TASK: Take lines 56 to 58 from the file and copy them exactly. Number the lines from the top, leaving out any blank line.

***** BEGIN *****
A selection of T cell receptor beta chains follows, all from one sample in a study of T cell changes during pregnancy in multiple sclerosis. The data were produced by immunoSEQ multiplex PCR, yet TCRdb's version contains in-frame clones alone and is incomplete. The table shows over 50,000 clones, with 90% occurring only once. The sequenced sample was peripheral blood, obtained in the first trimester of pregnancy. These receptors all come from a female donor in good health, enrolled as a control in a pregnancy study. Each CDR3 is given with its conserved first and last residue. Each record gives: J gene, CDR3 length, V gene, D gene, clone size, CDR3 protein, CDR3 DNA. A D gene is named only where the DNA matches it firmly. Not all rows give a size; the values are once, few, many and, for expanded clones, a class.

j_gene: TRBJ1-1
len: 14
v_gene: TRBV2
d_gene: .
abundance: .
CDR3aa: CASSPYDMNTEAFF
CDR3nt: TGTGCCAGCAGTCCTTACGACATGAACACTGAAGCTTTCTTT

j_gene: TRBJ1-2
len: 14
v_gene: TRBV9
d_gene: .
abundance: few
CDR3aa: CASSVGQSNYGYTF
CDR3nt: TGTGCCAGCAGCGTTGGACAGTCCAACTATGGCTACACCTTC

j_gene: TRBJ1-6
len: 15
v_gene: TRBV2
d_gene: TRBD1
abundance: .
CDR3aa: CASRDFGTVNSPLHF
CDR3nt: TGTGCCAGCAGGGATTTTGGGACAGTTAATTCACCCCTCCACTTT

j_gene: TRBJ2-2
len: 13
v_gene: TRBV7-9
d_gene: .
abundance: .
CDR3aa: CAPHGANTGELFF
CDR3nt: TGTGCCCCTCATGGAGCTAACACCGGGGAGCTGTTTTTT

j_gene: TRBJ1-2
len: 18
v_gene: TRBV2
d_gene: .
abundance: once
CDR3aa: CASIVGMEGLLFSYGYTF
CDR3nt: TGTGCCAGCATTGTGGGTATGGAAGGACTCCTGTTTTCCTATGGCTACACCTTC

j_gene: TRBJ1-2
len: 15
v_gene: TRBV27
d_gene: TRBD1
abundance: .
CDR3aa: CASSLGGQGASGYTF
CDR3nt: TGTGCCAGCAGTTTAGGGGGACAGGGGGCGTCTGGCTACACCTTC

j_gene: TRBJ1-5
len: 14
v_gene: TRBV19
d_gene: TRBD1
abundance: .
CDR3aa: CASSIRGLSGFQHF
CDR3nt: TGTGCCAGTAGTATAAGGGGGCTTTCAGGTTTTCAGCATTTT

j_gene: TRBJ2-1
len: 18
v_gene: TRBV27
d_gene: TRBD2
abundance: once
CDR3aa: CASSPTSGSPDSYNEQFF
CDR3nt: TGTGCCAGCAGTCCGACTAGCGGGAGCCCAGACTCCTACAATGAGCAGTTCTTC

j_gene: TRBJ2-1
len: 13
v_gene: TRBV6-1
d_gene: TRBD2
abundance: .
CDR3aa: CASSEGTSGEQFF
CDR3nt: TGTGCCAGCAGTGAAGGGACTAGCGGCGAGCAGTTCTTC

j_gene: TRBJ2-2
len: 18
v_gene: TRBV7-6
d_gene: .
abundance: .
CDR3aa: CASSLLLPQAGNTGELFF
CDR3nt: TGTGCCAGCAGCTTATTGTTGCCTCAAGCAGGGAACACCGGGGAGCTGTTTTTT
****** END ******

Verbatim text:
CDR3aa: CASSPTSGSPDSYNEQFF
CDR3nt: TGTGCCAGCAGTCCGACTAGCGGGAGCCCAGACTCCTACAATGAGCAGTTCTTC

j_gene: TRBJ2-1